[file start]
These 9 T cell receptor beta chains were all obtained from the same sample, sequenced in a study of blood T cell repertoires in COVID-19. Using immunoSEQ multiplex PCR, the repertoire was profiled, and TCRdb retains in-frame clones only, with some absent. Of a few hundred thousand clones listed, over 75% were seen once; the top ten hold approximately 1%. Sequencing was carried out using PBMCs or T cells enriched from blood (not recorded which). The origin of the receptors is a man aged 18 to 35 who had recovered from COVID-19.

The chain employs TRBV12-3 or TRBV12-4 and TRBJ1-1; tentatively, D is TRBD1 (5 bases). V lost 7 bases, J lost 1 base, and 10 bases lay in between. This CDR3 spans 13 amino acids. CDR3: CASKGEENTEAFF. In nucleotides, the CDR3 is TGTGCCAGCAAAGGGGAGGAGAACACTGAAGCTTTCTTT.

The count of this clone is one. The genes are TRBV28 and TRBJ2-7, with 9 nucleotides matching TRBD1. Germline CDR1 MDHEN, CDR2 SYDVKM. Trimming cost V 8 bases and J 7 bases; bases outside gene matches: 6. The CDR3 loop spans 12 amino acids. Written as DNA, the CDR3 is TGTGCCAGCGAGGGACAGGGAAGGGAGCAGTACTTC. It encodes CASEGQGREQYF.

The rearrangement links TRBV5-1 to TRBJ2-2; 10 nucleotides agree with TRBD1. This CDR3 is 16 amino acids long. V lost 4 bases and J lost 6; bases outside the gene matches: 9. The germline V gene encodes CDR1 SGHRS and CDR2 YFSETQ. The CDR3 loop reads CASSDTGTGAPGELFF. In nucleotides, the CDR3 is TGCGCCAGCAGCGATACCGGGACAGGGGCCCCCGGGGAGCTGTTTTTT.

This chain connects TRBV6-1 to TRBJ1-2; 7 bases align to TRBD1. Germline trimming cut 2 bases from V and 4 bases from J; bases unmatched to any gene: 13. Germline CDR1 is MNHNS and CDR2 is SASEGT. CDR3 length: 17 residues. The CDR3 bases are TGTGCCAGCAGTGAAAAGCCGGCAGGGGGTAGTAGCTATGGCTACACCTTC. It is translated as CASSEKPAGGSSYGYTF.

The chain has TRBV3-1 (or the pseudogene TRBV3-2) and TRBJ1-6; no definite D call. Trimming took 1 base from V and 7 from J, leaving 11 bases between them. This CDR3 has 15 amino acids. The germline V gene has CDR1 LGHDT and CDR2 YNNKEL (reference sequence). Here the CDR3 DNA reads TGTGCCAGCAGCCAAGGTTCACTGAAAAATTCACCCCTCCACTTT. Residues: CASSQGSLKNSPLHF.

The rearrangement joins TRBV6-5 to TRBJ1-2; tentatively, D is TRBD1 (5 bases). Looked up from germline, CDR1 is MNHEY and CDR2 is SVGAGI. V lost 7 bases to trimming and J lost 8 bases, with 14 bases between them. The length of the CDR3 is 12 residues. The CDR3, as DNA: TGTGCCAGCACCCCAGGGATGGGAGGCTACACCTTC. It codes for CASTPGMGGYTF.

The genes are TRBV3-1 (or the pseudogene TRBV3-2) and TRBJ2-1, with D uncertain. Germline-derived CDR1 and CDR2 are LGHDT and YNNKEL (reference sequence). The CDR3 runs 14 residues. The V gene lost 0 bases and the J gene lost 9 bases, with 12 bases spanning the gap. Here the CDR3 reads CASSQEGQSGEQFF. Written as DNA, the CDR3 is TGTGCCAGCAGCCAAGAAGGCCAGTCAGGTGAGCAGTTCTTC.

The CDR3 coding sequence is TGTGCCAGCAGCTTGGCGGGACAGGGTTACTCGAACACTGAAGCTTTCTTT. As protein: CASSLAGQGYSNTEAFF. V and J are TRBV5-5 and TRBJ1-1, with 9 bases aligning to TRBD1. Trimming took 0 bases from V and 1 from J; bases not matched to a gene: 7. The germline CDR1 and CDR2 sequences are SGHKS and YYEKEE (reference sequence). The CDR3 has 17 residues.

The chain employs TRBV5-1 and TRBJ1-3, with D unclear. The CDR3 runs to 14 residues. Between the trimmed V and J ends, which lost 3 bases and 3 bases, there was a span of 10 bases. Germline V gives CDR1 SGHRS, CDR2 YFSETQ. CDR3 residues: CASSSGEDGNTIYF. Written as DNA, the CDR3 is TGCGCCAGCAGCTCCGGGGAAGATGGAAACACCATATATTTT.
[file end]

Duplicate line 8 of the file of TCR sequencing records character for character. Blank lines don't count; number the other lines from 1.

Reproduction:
The genes are TRBV3-1 (or the pseudogene TRBV3-2) and TRBJ2-1, with D uncertain. Germline-derived CDR1 and CDR2 are LGHDT and YNNKEL (reference sequence). The CDR3 runs 14 residues. The V gene lost 0 bases and the J gene lost 9 bases, with 12 bases spanning the gap. Here the CDR3 reads CASSQEGQSGEQFF. Written as DNA, the CDR3 is TGTGCCAGCAGCCAAGAAGGCCAGTCAGGTGAGCAGTTCTTC.